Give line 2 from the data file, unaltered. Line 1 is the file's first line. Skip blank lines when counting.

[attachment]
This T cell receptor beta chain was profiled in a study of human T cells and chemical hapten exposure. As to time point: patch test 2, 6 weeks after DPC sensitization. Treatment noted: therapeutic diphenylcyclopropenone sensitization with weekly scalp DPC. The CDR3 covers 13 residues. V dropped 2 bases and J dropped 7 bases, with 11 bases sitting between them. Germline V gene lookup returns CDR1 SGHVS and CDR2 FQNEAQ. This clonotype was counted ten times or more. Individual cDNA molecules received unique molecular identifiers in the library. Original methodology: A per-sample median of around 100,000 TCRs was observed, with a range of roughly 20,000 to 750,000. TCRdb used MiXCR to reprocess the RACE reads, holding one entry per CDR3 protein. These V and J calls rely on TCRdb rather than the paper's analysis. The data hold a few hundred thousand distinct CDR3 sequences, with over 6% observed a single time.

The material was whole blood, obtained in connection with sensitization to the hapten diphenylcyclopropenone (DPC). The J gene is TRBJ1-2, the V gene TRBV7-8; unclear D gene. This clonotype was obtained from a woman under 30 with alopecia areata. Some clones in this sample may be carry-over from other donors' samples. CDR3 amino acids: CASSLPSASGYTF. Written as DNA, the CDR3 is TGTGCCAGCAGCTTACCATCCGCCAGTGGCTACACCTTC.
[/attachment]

The material was whole blood, obtained in connection with sensitization to the hapten diphenylcyclopropenone (DPC). The J gene is TRBJ1-2, the V gene TRBV7-8; unclear D gene. This clonotype was obtained from a woman under 30 with alopecia areata. Some clones in this sample may be carry-over from other donors' samples. CDR3 amino acids: CASSLPSASGYTF. Written as DNA, the CDR3 is TGTGCCAGCAGCTTACCATCCGCCAGTGGCTACACCTTC.